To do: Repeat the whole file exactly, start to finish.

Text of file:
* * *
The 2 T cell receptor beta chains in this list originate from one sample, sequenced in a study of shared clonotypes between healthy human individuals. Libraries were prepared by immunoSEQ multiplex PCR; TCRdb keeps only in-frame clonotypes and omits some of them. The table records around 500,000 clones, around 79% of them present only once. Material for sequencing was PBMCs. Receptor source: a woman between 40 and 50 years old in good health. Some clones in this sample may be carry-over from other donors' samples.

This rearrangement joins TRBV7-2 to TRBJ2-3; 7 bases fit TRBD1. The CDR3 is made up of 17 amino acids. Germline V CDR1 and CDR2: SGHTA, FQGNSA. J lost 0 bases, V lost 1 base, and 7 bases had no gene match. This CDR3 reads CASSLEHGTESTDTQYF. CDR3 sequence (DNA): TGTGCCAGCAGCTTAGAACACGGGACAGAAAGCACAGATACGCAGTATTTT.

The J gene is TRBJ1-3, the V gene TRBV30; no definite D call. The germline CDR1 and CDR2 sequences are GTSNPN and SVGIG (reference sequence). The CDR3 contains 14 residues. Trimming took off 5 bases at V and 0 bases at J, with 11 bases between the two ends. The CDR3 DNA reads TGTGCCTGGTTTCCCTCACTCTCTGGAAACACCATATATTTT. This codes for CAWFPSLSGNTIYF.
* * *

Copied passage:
The 2 T cell receptor beta chains in this list originate from one sample, sequenced in a study of shared clonotypes between healthy human individuals. Libraries were prepared by immunoSEQ multiplex PCR; TCRdb keeps only in-frame clonotypes and omits some of them. The table records around 500,000 clones, around 79% of them present only once. Material for sequencing was PBMCs. Receptor source: a woman between 40 and 50 years old in good health. Some clones in this sample may be carry-over from other donors' samples.

This rearrangement joins TRBV7-2 to TRBJ2-3; 7 bases fit TRBD1. The CDR3 is made up of 17 amino acids. Germline V CDR1 and CDR2: SGHTA, FQGNSA. J lost 0 bases, V lost 1 base, and 7 bases had no gene match. This CDR3 reads CASSLEHGTESTDTQYF. CDR3 sequence (DNA): TGTGCCAGCAGCTTAGAACACGGGACAGAAAGCACAGATACGCAGTATTTT.

The J gene is TRBJ1-3, the V gene TRBV30; no definite D call. The germline CDR1 and CDR2 sequences are GTSNPN and SVGIG (reference sequence). The CDR3 contains 14 residues. Trimming took off 5 bases at V and 0 bases at J, with 11 bases between the two ends. The CDR3 DNA reads TGTGCCTGGTTTCCCTCACTCTCTGGAAACACCATATATTTT. This codes for CAWFPSLSGNTIYF.